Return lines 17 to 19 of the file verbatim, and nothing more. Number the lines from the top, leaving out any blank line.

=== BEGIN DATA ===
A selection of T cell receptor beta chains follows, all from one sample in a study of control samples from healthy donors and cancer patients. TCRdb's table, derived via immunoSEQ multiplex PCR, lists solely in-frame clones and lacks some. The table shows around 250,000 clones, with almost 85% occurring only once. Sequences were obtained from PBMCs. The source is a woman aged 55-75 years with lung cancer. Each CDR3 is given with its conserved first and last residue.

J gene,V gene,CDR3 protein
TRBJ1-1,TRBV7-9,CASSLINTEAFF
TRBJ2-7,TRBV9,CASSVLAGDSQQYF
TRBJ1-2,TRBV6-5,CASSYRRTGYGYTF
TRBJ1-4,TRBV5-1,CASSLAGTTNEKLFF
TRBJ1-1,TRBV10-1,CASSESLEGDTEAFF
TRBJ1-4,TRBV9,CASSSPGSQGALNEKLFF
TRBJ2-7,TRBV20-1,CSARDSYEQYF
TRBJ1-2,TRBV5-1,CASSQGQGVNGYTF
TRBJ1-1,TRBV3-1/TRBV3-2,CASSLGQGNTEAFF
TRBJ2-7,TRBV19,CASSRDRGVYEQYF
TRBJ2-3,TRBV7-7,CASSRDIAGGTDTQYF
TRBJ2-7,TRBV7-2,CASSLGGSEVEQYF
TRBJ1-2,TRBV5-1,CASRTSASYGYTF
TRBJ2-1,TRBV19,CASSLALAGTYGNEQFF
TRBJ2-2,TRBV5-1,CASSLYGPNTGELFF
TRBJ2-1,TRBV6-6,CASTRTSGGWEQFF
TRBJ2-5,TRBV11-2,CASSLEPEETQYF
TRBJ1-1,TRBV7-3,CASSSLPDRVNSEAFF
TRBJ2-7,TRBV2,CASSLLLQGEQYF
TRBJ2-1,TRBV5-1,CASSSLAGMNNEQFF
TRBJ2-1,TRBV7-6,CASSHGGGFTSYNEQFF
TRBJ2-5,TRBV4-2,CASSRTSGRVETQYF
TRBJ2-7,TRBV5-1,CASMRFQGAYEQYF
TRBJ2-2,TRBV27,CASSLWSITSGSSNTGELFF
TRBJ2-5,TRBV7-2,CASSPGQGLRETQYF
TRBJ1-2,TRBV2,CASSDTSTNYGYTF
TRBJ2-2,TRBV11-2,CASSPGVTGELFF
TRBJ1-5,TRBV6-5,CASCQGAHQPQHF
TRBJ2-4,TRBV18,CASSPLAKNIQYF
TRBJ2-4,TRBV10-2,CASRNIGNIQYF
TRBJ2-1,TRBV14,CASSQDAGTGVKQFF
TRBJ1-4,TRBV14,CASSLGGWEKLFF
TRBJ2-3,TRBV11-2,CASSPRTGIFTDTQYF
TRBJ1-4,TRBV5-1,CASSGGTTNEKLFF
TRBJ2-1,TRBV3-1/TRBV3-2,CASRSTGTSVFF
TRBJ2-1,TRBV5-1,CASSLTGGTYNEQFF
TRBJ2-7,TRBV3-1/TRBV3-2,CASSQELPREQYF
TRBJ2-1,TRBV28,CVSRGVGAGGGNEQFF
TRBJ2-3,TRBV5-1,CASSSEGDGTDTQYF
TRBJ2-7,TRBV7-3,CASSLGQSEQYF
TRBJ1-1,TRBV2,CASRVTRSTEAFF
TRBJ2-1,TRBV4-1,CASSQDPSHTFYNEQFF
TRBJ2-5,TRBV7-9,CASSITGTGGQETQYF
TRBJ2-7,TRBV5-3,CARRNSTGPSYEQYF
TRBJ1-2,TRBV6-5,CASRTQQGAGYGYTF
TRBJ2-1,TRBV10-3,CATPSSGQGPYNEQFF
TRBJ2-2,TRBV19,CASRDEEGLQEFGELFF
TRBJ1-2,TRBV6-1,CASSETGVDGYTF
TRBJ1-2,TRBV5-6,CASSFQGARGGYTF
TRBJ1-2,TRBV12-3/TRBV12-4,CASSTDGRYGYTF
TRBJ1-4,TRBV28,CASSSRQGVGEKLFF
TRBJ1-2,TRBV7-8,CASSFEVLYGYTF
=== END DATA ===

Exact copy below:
TRBJ2-2,TRBV5-1,CASSLYGPNTGELFF
TRBJ2-1,TRBV6-6,CASTRTSGGWEQFF
TRBJ2-5,TRBV11-2,CASSLEPEETQYF